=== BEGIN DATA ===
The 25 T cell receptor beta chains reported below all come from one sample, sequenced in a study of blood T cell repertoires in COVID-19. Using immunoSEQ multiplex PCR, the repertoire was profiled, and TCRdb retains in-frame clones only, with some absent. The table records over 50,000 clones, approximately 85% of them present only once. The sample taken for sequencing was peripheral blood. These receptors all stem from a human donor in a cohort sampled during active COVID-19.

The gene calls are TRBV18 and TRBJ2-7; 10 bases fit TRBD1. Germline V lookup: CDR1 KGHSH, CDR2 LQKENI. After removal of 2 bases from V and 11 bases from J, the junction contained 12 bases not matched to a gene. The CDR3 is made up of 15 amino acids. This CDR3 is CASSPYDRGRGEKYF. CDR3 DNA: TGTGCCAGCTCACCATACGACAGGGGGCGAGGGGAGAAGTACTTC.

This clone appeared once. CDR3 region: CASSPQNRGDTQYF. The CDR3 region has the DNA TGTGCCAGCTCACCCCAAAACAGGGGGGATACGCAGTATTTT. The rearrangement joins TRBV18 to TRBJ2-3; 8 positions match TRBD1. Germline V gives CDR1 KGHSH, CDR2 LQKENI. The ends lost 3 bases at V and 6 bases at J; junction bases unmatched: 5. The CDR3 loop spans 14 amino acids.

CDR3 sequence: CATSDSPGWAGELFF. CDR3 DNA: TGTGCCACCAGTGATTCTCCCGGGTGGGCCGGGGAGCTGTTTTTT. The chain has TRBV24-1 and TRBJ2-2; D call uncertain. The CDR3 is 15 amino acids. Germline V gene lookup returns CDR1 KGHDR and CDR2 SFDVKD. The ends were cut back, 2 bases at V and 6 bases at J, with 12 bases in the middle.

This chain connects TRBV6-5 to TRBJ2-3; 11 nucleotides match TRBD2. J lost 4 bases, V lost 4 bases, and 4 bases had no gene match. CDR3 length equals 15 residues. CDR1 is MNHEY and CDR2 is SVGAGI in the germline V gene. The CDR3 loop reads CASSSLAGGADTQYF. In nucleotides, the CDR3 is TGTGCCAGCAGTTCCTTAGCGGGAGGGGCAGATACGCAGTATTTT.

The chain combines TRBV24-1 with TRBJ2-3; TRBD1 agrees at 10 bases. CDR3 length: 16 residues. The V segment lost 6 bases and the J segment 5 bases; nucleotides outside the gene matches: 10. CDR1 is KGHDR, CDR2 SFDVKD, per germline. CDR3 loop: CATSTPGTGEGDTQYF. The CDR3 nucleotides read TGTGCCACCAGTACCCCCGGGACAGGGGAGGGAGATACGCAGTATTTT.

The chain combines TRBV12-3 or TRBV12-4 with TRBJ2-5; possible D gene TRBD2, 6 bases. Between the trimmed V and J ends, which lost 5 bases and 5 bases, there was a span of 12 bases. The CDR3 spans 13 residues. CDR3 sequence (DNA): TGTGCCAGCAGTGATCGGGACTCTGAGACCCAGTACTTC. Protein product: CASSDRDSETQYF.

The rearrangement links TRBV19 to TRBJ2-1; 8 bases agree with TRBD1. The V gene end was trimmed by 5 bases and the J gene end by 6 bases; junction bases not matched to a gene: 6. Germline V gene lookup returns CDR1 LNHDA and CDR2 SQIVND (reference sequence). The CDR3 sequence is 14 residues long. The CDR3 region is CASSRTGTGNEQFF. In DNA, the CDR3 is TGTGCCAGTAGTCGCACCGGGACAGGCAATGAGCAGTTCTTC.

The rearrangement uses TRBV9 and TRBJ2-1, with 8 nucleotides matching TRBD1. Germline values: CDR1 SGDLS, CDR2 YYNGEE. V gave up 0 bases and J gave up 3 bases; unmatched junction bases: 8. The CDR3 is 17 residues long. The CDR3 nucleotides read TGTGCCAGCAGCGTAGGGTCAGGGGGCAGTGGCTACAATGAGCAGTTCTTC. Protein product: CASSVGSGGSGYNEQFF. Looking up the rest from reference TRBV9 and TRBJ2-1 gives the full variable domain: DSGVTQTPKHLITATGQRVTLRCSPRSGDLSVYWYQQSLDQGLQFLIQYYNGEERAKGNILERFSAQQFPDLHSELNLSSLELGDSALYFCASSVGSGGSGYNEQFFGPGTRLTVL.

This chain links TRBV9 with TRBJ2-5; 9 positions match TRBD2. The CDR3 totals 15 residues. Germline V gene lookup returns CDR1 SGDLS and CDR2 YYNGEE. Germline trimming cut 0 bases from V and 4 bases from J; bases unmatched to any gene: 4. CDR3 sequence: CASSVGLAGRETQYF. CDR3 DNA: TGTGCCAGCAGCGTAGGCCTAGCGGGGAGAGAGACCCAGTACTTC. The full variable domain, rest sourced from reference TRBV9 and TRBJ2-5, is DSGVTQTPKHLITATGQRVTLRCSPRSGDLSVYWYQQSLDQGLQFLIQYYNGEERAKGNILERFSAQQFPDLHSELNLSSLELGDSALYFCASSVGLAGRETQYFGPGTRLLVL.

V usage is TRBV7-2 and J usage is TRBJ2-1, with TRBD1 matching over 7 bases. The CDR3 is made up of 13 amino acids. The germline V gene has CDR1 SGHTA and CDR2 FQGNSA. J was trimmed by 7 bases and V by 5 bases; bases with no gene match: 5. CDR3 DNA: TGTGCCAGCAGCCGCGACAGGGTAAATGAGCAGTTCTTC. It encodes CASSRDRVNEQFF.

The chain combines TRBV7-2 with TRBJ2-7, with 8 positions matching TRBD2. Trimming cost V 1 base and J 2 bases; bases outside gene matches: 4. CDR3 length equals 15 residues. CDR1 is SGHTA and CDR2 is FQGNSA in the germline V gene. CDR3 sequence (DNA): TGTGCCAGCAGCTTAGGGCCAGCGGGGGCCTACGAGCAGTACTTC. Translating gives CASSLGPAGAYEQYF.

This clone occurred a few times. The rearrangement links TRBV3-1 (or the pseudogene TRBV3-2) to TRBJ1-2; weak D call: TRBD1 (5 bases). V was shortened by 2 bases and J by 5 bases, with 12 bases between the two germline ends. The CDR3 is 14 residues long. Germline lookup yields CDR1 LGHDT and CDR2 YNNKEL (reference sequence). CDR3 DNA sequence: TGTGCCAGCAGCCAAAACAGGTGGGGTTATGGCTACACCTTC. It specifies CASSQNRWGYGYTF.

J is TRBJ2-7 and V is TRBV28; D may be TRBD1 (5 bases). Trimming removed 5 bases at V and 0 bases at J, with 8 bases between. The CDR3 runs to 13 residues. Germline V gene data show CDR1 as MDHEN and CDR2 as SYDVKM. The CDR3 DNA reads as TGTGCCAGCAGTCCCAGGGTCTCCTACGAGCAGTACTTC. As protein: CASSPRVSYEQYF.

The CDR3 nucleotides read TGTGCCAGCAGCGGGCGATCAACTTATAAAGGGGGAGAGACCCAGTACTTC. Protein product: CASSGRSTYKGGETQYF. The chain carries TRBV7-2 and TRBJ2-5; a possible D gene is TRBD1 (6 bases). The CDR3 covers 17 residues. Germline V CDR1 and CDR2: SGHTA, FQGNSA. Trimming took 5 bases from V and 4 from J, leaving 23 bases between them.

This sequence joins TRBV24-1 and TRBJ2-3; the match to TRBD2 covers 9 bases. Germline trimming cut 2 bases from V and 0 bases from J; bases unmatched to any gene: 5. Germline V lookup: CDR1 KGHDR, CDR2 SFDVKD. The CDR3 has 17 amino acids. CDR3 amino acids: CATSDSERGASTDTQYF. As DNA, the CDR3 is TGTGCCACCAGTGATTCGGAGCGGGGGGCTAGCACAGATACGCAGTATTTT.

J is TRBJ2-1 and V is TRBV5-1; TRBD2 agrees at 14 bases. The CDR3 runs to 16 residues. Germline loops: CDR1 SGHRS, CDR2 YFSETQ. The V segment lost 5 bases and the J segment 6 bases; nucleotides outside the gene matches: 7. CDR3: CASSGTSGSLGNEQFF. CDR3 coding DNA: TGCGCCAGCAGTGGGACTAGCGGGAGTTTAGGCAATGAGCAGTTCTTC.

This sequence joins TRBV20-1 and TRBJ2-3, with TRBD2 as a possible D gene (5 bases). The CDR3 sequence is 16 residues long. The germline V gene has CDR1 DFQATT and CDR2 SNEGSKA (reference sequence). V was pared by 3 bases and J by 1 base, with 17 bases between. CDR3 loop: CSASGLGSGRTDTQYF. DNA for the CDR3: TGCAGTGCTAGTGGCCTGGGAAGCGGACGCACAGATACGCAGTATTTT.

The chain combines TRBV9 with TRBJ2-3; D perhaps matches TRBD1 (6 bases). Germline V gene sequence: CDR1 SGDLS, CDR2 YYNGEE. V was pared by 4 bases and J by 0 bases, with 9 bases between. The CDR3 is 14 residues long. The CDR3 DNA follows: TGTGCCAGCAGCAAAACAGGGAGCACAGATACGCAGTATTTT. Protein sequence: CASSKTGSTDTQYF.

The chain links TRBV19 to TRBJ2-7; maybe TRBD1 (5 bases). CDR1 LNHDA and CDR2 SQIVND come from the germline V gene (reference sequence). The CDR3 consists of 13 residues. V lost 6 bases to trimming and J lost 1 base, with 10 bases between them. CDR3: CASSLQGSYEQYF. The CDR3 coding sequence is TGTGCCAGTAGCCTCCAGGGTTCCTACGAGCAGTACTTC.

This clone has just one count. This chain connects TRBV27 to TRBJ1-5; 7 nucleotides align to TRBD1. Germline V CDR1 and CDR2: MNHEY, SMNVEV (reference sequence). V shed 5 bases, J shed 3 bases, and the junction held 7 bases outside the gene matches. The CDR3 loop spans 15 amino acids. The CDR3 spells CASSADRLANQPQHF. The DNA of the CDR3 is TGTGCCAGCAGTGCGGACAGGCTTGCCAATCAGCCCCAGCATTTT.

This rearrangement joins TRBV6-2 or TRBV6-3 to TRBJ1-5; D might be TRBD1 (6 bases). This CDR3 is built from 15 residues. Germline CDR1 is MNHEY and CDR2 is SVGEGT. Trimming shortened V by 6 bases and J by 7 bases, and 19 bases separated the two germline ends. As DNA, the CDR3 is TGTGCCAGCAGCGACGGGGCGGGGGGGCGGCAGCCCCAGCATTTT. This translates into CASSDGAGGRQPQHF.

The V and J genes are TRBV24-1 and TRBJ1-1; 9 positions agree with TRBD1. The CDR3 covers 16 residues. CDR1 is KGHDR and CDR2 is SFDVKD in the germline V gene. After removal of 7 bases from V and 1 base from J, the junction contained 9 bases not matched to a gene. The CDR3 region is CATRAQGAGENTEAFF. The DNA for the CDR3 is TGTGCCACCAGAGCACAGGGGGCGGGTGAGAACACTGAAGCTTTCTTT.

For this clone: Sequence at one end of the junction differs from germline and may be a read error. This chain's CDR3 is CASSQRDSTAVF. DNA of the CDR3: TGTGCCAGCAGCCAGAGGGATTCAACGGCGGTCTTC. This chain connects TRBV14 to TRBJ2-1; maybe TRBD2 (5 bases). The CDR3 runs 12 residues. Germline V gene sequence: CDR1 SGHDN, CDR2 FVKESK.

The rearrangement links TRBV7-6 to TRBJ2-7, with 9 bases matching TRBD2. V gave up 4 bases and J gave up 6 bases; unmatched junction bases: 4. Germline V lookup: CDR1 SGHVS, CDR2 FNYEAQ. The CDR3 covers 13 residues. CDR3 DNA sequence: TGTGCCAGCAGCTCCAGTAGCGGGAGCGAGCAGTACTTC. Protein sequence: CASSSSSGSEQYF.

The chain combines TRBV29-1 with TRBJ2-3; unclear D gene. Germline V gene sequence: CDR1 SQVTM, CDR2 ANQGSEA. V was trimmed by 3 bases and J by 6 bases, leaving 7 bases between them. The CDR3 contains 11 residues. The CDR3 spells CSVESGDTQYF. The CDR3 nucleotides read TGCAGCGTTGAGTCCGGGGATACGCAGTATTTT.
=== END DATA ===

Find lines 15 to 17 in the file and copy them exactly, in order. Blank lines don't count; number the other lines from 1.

The CDR3 nucleotides read TGTGCCAGCAGCGGGCGATCAACTTATAAAGGGGGAGAGACCCAGTACTTC. Protein product: CASSGRSTYKGGETQYF. The chain carries TRBV7-2 and TRBJ2-5; a possible D gene is TRBD1 (6 bases). The CDR3 covers 17 residues. Germline V CDR1 and CDR2: SGHTA, FQGNSA. Trimming took 5 bases from V and 4 from J, leaving 23 bases between them.

This sequence joins TRBV24-1 and TRBJ2-3; the match to TRBD2 covers 9 bases. Germline trimming cut 2 bases from V and 0 bases from J; bases unmatched to any gene: 5. Germline V lookup: CDR1 KGHDR, CDR2 SFDVKD. The CDR3 has 17 amino acids. CDR3 amino acids: CATSDSERGASTDTQYF. As DNA, the CDR3 is TGTGCCACCAGTGATTCGGAGCGGGGGGCTAGCACAGATACGCAGTATTTT.

J is TRBJ2-1 and V is TRBV5-1; TRBD2 agrees at 14 bases. The CDR3 runs to 16 residues. Germline loops: CDR1 SGHRS, CDR2 YFSETQ. The V segment lost 5 bases and the J segment 6 bases; nucleotides outside the gene matches: 7. CDR3: CASSGTSGSLGNEQFF. CDR3 coding DNA: TGCGCCAGCAGTGGGACTAGCGGGAGTTTAGGCAATGAGCAGTTCTTC.